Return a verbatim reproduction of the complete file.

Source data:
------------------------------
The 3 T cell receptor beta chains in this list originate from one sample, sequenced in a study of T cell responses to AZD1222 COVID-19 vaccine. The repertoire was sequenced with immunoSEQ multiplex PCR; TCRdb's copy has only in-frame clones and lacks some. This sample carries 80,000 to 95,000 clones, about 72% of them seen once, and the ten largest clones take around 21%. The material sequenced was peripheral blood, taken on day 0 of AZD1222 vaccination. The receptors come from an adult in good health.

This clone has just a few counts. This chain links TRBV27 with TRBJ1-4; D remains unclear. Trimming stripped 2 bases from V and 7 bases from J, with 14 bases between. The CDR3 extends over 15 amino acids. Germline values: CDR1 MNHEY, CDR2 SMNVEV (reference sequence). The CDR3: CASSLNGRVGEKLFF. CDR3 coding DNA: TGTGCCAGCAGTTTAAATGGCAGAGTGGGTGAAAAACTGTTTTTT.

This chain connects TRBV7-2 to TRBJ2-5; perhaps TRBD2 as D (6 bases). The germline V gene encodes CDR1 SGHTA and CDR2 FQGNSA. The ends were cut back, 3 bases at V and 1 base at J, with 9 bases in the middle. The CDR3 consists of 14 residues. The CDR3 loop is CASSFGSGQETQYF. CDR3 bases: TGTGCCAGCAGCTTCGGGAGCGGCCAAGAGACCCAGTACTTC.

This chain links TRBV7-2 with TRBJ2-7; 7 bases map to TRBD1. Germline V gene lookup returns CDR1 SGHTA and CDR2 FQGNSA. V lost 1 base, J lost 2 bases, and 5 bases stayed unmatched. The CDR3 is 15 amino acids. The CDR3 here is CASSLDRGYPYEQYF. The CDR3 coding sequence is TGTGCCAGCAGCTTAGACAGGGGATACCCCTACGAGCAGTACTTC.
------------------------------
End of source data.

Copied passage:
The 3 T cell receptor beta chains in this list originate from one sample, sequenced in a study of T cell responses to AZD1222 COVID-19 vaccine. The repertoire was sequenced with immunoSEQ multiplex PCR; TCRdb's copy has only in-frame clones and lacks some. This sample carries 80,000 to 95,000 clones, about 72% of them seen once, and the ten largest clones take around 21%. The material sequenced was peripheral blood, taken on day 0 of AZD1222 vaccination. The receptors come from an adult in good health.

This clone has just a few counts. This chain links TRBV27 with TRBJ1-4; D remains unclear. Trimming stripped 2 bases from V and 7 bases from J, with 14 bases between. The CDR3 extends over 15 amino acids. Germline values: CDR1 MNHEY, CDR2 SMNVEV (reference sequence). The CDR3: CASSLNGRVGEKLFF. CDR3 coding DNA: TGTGCCAGCAGTTTAAATGGCAGAGTGGGTGAAAAACTGTTTTTT.

This chain connects TRBV7-2 to TRBJ2-5; perhaps TRBD2 as D (6 bases). The germline V gene encodes CDR1 SGHTA and CDR2 FQGNSA. The ends were cut back, 3 bases at V and 1 base at J, with 9 bases in the middle. The CDR3 consists of 14 residues. The CDR3 loop is CASSFGSGQETQYF. CDR3 bases: TGTGCCAGCAGCTTCGGGAGCGGCCAAGAGACCCAGTACTTC.

This chain links TRBV7-2 with TRBJ2-7; 7 bases map to TRBD1. Germline V gene lookup returns CDR1 SGHTA and CDR2 FQGNSA. V lost 1 base, J lost 2 bases, and 5 bases stayed unmatched. The CDR3 is 15 amino acids. The CDR3 here is CASSLDRGYPYEQYF. The CDR3 coding sequence is TGTGCCAGCAGCTTAGACAGGGGATACCCCTACGAGCAGTACTTC.